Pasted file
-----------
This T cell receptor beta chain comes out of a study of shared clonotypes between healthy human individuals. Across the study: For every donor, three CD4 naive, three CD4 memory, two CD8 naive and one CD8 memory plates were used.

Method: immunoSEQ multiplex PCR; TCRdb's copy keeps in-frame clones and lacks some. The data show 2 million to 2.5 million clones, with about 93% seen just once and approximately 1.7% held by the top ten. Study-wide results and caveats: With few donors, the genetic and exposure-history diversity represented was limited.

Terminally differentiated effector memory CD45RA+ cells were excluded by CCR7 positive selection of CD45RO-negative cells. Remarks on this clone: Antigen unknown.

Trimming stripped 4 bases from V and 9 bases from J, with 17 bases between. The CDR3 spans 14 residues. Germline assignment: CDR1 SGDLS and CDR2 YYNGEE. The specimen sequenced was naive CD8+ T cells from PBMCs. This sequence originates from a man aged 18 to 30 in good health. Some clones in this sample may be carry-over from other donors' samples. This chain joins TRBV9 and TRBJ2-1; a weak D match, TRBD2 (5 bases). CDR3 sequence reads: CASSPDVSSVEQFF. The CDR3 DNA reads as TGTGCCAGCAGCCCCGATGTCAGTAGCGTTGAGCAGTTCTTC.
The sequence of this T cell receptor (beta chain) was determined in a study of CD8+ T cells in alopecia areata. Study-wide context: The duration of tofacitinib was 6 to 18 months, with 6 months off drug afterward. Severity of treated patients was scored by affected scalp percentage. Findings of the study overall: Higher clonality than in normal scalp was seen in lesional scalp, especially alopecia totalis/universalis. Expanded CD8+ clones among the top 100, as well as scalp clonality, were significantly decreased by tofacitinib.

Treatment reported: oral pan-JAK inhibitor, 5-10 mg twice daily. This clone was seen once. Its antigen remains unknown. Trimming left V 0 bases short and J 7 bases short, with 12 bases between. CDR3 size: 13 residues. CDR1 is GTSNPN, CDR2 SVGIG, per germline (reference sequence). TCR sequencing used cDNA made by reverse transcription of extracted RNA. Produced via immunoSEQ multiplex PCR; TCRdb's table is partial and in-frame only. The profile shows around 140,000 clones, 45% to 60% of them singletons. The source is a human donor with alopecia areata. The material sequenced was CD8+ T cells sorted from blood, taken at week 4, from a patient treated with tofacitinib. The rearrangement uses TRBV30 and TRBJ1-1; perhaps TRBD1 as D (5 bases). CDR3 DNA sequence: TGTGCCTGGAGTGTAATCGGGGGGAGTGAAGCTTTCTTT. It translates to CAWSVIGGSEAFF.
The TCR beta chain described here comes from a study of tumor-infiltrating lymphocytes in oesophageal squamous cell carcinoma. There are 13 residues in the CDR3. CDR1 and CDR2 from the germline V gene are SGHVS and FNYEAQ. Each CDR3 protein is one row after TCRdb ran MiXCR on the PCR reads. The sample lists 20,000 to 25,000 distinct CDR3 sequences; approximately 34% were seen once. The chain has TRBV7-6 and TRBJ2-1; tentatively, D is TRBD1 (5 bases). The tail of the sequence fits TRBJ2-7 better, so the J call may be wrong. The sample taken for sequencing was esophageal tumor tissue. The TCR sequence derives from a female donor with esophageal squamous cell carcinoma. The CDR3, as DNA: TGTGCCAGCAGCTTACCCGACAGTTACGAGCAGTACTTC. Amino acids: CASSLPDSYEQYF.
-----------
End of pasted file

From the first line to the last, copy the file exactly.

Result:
This T cell receptor beta chain comes out of a study of shared clonotypes between healthy human individuals. Across the study: For every donor, three CD4 naive, three CD4 memory, two CD8 naive and one CD8 memory plates were used.

Method: immunoSEQ multiplex PCR; TCRdb's copy keeps in-frame clones and lacks some. The data show 2 million to 2.5 million clones, with about 93% seen just once and approximately 1.7% held by the top ten. Study-wide results and caveats: With few donors, the genetic and exposure-history diversity represented was limited.

Terminally differentiated effector memory CD45RA+ cells were excluded by CCR7 positive selection of CD45RO-negative cells. Remarks on this clone: Antigen unknown.

Trimming stripped 4 bases from V and 9 bases from J, with 17 bases between. The CDR3 spans 14 residues. Germline assignment: CDR1 SGDLS and CDR2 YYNGEE. The specimen sequenced was naive CD8+ T cells from PBMCs. This sequence originates from a man aged 18 to 30 in good health. Some clones in this sample may be carry-over from other donors' samples. This chain joins TRBV9 and TRBJ2-1; a weak D match, TRBD2 (5 bases). CDR3 sequence reads: CASSPDVSSVEQFF. The CDR3 DNA reads as TGTGCCAGCAGCCCCGATGTCAGTAGCGTTGAGCAGTTCTTC.
The sequence of this T cell receptor (beta chain) was determined in a study of CD8+ T cells in alopecia areata. Study-wide context: The duration of tofacitinib was 6 to 18 months, with 6 months off drug afterward. Severity of treated patients was scored by affected scalp percentage. Findings of the study overall: Higher clonality than in normal scalp was seen in lesional scalp, especially alopecia totalis/universalis. Expanded CD8+ clones among the top 100, as well as scalp clonality, were significantly decreased by tofacitinib.

Treatment reported: oral pan-JAK inhibitor, 5-10 mg twice daily. This clone was seen once. Its antigen remains unknown. Trimming left V 0 bases short and J 7 bases short, with 12 bases between. CDR3 size: 13 residues. CDR1 is GTSNPN, CDR2 SVGIG, per germline (reference sequence). TCR sequencing used cDNA made by reverse transcription of extracted RNA. Produced via immunoSEQ multiplex PCR; TCRdb's table is partial and in-frame only. The profile shows around 140,000 clones, 45% to 60% of them singletons. The source is a human donor with alopecia areata. The material sequenced was CD8+ T cells sorted from blood, taken at week 4, from a patient treated with tofacitinib. The rearrangement uses TRBV30 and TRBJ1-1; perhaps TRBD1 as D (5 bases). CDR3 DNA sequence: TGTGCCTGGAGTGTAATCGGGGGGAGTGAAGCTTTCTTT. It translates to CAWSVIGGSEAFF.
The TCR beta chain described here comes from a study of tumor-infiltrating lymphocytes in oesophageal squamous cell carcinoma. There are 13 residues in the CDR3. CDR1 and CDR2 from the germline V gene are SGHVS and FNYEAQ. Each CDR3 protein is one row after TCRdb ran MiXCR on the PCR reads. The sample lists 20,000 to 25,000 distinct CDR3 sequences; approximately 34% were seen once. The chain has TRBV7-6 and TRBJ2-1; tentatively, D is TRBD1 (5 bases). The tail of the sequence fits TRBJ2-7 better, so the J call may be wrong. The sample taken for sequencing was esophageal tumor tissue. The TCR sequence derives from a female donor with esophageal squamous cell carcinoma. The CDR3, as DNA: TGTGCCAGCAGCTTACCCGACAGTTACGAGCAGTACTTC. Amino acids: CASSLPDSYEQYF.